RINGWOOD, N.J. — Clement Comesky, OFM, 88, a professed Franciscan friar for 67 years and a priest for 62, died Feb. 25 at Holy Name Friary.
A wake was held there on Feb. 27. The following day, a Mass of Christian Burial was celebrated by Provincial Minister Kevin Mullen, OFM, at St. Anthony Church in Butler, N.J. Burial followed at Mount Calvary Cemetery in Butler.
Clement was born Robert Thomas on Sept. 25, 1929, in Manhasset, N.Y., to Adam and Mary (née Bukovinsky) Comesky and baptized there on Oct. 27, 1929, at St. Mary’s Church. He attended the parochial grammar school before completing high school and the first two years of college at St. Joseph’s Seraphic Seminary in Callicoon, N.Y.
He was received into the Franciscan Order on Aug. 12, 1949, at St. Bonaventure Friary in Paterson, N.J., and professed first vows one year later. He made his solemn profession on Sept. 17, 1953, and was ordained on Sept. 8, 1955, at the Franciscan Monastery in Washington, D.C.
From a young age, Clement felt called to be a missionary, and after two years of ministry at St. Francis Chapel in Providence, R.I., from 1956 to 1958, he arrived in Bolivia in 1958. He spent the next 10 years in the country, ministering in La Paz, serving as the founding pastor in Apolo from 1960 to 1967, and overseeing the Province’s withdrawal from the mission in Mapiri in 1968.
Clem returned to the United States later that year and joined the U.S. Army as a chaplain. After completing basic training at Fort Leonard Wood in Missouri, he was stationed in Vietnam, serving in combat zones in Long Bình and Tây Ninh. He was also with the Army when the United States invaded Cambodia in 1970.
After he was discharged from the Army in 1972 at the rank of captain, Clem returned to Bolivia. He remained there for eight years before a bout with malaria forced his return to the United States. He re-entered the military, serving again as a chaplain from 1980 to 1994. His assignments took him all over the world – from Fort Sam Houston in San Antonio, Texas, and Fort Monmouth in New Jersey to Army bases in Honduras, as well as Kitzingen and Stuttgart, Germany, where he cared for the relatives of military personnel who fought in Saudi Arabia during the Gulf War. By the time he retired from the Army in 1994, he had achieved the rank of major.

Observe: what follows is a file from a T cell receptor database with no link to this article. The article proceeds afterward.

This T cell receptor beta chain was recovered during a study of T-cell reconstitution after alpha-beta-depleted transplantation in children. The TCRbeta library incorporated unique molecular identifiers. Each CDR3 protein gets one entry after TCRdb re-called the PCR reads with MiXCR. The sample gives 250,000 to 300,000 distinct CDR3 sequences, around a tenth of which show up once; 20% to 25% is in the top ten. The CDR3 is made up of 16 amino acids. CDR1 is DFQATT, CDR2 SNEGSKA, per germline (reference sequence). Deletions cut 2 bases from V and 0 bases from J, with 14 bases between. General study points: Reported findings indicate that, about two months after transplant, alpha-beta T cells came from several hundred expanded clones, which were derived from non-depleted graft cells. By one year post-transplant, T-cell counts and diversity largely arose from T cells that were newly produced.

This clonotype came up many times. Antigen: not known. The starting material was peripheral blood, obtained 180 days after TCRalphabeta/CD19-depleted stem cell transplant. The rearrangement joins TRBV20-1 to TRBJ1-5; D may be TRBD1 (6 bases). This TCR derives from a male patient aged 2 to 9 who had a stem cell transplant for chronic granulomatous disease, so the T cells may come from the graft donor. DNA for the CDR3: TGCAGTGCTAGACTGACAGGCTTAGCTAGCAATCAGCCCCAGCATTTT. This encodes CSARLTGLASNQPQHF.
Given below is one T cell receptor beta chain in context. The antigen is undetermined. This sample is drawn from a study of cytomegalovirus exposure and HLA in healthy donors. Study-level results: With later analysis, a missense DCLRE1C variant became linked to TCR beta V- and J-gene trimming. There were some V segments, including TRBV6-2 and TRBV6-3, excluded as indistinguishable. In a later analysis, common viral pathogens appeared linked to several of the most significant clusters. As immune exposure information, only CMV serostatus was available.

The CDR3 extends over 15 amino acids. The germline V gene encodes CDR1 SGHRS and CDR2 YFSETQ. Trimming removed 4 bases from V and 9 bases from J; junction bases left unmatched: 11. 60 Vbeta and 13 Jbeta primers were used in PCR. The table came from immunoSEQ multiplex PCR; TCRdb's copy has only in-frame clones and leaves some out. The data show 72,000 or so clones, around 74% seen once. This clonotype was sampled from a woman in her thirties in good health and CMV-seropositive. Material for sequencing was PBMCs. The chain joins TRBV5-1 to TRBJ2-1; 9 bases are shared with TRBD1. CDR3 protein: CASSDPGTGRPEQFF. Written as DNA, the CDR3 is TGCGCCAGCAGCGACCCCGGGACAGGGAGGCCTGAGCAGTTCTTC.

Following a sabbatical year, Clem returned to Bolivia in 1996, this time as chaplain to the Cistercian Sisters serving at the Apolo parish he had founded 36 years earlier. He also taught at the diocesan seminary in Sorata. In 1997, he returned to the United States to minister to the U.S. armed forces, this time as a civilian Catholic priest based at Fort Sam Houston. Two years later, he went to Peru, serving there briefly at Holy Name of Jesus Parish in Lima.
In 1999, Clem returned to the United States and ministered briefly in the Diocese of Palm Beach, Florida, where he enjoyed working with the migrants from Guatemala, Honduras, and Mexico. He spent the latter half of the year assisting the Province’s parishes in Sullivan County while based at St. Mary Parish in Obernburg, N.Y.
The following year, Clem went west, ministering at three parishes and two missions in the Diocese of Las Cruces, N.M., from 2001 to 2002. He returned to the East Coast and, after a series of brief assignments in Port St. Lucie, Fla., and St. Joseph Parish in West Milford, N.J., he returned again to Bolivia in 2003. He taught at the Seminario del Espiritu Santo in La Paz and briefly worked in Tarata before he returned to the United States in 2007.
Clem retired to St. Petersburg, Fla., but continued to assist at Provincial ministries. He returned briefly to Bolivia from 2008 to 2009, serving again at the seminary, before coming home to St. Petersburg. In 2016, he moved to Holy Name Friary in Ringwood, N.J., where he died nearly two years later.
He is survived by several cousins.
Memorial donations may be sent to Franciscan Friars – Holy Name Province, 144 West 32nd Street, New York, NY 10001-3202.
— Maria Hayes is communications coordinator for Holy Name Province.